Thursday, May 26, 2011

The Laughing Ladies is published

As I write this, I am admiring the first copy of my book The Laughing Ladies.  Today is the first time I have seen it in print.  The cover is glossy and the colors are perfect.  When I held the actual book in my hands, I thought I would burst with pride.  I now understand the meaning of that phrase, it felt as though my body would not be able to hold in my emotions.  I wanted to jump up and down and scream out the news to the immediate universe.  What a heady experience to have a three dimensional book instead of a manuscript on a computer screen.  This is better...much better. 

Now, I must change from a book writer to a book seller.  My first piece of marketing is to announce that copies of The Laughing Ladies are available on Amazon (including Kindle), Barnes and Noble and the AuthorHouse bookstore.

Saturday, April 30, 2011

Entering the Home Stretch

The cover is approved and I am now almost finished proofing the final galleys.  The book should be out sometime in May!  To hold a book in my hands that says my name beneath that little word "by" is a very exciting thought.  After I give myself a few days to just stare at my accomplishment, I will begin the next phase of self-publishing...the marketing.  I have been saving blogs and google alerts and have to go through them and sort out the doables from the improbables.  But, as I keep saying, as long as it is fun, I will hang in there.

Thursday, April 7, 2011

Self-Publishing Success Story

I finally finished the galley corrections and bid a fond farewell to all those little formatting dots and backwards paragraph signs.  I picked up a back issue of The New York Times from the pile that has accumulated on my coffee table and found the most encouraging article.  It seems that self-publishing star, Amanda Hocking, has signed a substantial deal with the traditional St. Martins Press.  How wonderful to read a self-publishing success story.  I volunteer to be next.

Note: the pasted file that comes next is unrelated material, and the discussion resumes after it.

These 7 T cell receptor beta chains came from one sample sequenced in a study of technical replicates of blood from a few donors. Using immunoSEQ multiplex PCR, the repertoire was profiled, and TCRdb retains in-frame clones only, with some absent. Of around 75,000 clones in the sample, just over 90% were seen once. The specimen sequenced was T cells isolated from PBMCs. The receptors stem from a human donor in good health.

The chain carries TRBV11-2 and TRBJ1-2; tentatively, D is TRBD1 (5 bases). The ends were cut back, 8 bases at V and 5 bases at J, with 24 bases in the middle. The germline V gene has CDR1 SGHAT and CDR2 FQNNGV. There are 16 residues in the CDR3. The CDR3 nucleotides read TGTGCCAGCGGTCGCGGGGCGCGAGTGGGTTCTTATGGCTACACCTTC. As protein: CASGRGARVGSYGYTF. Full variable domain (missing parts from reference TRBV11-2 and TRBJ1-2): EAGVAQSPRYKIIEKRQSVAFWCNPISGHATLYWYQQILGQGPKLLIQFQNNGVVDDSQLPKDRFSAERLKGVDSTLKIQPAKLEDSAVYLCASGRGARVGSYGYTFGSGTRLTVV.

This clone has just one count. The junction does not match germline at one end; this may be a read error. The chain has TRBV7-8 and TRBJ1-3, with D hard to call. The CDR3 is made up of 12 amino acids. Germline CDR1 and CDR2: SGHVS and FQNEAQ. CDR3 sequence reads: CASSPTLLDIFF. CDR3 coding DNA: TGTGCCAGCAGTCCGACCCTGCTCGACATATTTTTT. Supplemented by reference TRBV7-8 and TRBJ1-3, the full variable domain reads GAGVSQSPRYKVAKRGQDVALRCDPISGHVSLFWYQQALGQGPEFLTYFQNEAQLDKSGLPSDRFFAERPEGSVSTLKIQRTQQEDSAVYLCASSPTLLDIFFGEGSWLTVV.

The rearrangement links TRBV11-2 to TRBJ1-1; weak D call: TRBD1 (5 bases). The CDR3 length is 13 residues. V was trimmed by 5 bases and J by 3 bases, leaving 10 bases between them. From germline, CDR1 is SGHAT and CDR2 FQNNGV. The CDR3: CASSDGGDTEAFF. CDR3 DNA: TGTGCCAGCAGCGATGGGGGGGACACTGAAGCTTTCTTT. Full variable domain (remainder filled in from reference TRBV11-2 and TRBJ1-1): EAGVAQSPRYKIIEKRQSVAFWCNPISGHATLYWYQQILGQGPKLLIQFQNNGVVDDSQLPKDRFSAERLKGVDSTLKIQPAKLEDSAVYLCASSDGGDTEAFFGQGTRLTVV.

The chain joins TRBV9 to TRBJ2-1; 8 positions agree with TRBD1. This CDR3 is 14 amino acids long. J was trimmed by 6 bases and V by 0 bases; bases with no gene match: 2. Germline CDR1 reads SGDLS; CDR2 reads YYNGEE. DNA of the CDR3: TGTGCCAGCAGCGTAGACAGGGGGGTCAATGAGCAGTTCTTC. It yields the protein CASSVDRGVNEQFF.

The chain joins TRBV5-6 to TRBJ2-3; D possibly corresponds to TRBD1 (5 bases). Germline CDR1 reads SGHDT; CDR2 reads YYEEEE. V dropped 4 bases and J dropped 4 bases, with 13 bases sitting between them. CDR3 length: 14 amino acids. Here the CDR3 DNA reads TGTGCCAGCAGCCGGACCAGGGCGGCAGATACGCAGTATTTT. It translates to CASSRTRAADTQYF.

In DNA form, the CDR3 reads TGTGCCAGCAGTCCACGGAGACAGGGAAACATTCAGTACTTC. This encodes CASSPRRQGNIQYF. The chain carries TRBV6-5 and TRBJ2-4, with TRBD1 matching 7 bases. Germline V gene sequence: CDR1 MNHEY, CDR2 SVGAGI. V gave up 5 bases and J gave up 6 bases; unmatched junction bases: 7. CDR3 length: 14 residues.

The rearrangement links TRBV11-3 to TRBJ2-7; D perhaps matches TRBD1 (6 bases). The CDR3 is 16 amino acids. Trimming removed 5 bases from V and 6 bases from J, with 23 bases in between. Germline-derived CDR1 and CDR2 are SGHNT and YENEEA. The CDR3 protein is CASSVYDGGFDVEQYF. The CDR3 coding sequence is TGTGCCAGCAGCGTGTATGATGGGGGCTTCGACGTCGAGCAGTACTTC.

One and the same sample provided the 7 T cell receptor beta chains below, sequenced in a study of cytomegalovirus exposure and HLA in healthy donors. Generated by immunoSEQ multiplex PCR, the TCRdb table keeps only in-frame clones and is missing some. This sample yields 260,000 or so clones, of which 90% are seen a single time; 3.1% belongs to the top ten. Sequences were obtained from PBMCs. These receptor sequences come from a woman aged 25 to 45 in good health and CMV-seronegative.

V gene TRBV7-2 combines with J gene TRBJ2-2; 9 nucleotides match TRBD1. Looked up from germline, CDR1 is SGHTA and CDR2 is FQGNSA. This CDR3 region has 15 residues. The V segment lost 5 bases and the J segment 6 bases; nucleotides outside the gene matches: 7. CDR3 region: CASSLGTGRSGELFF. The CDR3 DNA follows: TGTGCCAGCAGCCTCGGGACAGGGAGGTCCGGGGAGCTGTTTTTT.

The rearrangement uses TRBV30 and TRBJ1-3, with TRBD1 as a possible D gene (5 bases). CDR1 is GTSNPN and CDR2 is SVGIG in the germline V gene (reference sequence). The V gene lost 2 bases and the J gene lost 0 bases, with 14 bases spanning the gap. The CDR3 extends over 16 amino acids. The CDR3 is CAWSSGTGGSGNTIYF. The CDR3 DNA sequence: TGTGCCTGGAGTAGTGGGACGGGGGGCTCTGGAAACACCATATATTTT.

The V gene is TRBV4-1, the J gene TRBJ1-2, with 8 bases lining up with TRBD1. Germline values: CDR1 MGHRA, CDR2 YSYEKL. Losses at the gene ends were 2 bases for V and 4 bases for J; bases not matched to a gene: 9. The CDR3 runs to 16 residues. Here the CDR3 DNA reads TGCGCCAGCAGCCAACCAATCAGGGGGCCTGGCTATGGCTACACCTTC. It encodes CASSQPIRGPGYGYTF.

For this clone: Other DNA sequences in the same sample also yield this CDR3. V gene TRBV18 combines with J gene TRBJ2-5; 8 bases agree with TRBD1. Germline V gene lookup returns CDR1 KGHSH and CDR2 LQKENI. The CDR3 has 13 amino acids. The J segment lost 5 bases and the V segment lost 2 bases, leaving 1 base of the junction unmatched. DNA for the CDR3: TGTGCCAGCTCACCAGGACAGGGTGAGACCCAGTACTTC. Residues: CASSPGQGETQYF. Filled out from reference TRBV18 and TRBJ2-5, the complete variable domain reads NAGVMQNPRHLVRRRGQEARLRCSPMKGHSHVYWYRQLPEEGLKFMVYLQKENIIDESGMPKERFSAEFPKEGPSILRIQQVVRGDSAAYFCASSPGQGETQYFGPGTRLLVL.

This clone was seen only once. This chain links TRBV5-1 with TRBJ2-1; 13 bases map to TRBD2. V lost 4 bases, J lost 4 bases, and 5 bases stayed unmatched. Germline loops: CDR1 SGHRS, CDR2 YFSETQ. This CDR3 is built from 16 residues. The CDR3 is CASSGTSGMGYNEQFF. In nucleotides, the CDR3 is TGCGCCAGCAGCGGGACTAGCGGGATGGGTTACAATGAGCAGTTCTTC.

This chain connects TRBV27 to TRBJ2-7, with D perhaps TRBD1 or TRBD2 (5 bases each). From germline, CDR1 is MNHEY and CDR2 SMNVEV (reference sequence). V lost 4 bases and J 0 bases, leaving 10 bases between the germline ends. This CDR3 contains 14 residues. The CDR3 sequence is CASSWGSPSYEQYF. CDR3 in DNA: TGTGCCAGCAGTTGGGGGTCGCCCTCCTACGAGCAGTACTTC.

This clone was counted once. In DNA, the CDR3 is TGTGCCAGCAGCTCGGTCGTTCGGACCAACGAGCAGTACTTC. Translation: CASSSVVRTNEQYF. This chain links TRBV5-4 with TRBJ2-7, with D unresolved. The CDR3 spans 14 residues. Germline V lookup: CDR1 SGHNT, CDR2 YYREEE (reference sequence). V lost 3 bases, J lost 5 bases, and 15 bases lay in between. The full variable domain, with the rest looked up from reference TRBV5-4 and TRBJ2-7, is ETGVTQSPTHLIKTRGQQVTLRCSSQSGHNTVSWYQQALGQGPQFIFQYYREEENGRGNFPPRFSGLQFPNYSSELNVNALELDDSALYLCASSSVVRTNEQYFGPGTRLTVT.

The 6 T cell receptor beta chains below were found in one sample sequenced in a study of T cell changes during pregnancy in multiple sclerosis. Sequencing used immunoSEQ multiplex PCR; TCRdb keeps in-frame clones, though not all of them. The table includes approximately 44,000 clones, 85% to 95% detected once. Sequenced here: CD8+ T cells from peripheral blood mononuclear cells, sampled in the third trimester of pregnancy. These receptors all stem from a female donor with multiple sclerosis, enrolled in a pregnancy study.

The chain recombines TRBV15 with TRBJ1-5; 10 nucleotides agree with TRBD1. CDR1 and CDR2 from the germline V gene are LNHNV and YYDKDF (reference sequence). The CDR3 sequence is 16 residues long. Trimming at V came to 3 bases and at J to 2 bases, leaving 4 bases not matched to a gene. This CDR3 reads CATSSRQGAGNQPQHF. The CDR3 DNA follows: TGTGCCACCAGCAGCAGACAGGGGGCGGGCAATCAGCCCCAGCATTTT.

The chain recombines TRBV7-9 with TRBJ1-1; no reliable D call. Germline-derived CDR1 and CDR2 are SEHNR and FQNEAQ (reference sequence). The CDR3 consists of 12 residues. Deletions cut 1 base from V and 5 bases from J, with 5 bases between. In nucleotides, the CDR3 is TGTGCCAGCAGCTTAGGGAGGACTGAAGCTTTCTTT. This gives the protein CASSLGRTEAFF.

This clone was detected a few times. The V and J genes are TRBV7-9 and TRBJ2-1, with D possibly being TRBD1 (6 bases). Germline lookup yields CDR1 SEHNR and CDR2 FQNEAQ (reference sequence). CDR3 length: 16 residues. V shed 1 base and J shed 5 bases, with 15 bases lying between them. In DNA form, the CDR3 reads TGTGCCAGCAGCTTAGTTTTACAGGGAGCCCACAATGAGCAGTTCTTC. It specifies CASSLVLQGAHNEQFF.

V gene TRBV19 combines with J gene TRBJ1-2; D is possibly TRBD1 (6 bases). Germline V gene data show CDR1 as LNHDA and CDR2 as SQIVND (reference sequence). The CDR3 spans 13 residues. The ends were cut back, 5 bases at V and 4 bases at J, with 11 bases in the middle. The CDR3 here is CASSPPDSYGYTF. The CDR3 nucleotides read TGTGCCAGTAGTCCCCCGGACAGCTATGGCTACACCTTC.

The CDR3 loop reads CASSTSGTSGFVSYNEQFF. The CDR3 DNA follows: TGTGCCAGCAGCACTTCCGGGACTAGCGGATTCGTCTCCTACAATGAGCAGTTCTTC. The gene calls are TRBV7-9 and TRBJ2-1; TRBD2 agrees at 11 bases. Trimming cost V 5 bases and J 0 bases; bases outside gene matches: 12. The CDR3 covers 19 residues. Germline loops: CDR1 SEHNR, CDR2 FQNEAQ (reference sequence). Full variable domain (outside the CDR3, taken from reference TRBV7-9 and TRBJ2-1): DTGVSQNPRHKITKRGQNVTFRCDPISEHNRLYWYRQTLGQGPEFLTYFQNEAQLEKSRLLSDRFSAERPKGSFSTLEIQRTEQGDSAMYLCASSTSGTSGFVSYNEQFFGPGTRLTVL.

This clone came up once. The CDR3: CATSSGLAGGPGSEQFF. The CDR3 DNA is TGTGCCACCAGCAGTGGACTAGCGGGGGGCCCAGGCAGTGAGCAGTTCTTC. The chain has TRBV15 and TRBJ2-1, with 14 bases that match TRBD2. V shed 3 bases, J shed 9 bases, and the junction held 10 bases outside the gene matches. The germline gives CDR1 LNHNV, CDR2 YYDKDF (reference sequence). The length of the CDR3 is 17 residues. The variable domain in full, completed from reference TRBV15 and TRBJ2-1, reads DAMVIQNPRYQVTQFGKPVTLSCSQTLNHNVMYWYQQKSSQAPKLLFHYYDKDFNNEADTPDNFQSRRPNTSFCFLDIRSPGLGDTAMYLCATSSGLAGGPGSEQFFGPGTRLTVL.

Monday, March 28, 2011

Do I need further proof?

The galley proofs have arrived and I am to go through them and find mistakes, if any.  Faced with this tiresome task, my mind wanders.  Why are they called proofs?  I suppose I could google “galley proofs” and get the answer immediately, but I prefer to imagine my own explanation.  I think of all the times I encountered the word proof.

“The proof is in the pudding.”  Evidence that someone is a good cook? 
“Show me some proof.”  Exhibit A, no doubt. 
“Geometric proof?”  Reminders of high school days, long past.  
“14.5% proof”  One drink would probably do it.  
"Proof"  A fine theatrical experience.

But, I am facing a galley proof – the printed copy that I must check for errors before it goes to the printer.   Do I need further proof of my procrastination?  Back to work!

Saturday, February 26, 2011

Luddite's Lament

When I was in high school, every Monday my English teacher would hand out "vocabulary sheets" with a list of words and their definitions.  We had until Friday to learn them.  I wonder how that method would work now when vocabulary meanings seem to change daily.  Apple is now a computer, not a fruit.  Blackberry is a phone.  When I'm online, I'm not standing in a queue.  My cell contains contacts, not DNA.  Signing on used to mean joining a group, not sitting alone at your desk gazing at a monitor.  And a monitor was someone who watched what you were doing.  Imagine Big Brother on an 18" flat screen, measured on the diagonal of course.  We've even usurped bird speak.  We tweet and twitter now.

Like Charlie Chaplin, I stand in front of the conveyor belt of modern vocabulary, watching as words too rapidly pass me by.  I cannot turn the wheels of progress fast enough.  But, that's JMO.  Sorry G2G. 


Thursday, February 17, 2011

Fontain of Use

No, that is not a misspelled word in the title.  I am searching through numerous fonts, trying to decide on one  for my book.  Who would have ever thought there could be so many different ways to shape a letter.  Do I want a modern typeface or something more classic?  Since the story takes place in the 1890s, I've decided to go with a more traditional font.  I'm studying the little squigly that hangs off the letter "g."  I'm concerned that an "rn" combination doesn't look like the letter "m."  How close is the "t" to the next letter in the word?  This process does make you look, really look at what you are reading. 

I finally recommend Calisto MT to the design team.  

Welcome to "She Writes" Bloggers

A Big Apple welcome to shewriters.  I hope you find something of value on my blog.  The one "tip" I would offer is to have a blogging and posting time scheduled into your week.  I forgot how often it takes for something to become a habit, but it can't be that many because when Thursday rolls around, I know what I have to do.

It is an exciting time for this new writer, becoming part of a community of female writers, and I look forward to your comments.

Saturday, February 12, 2011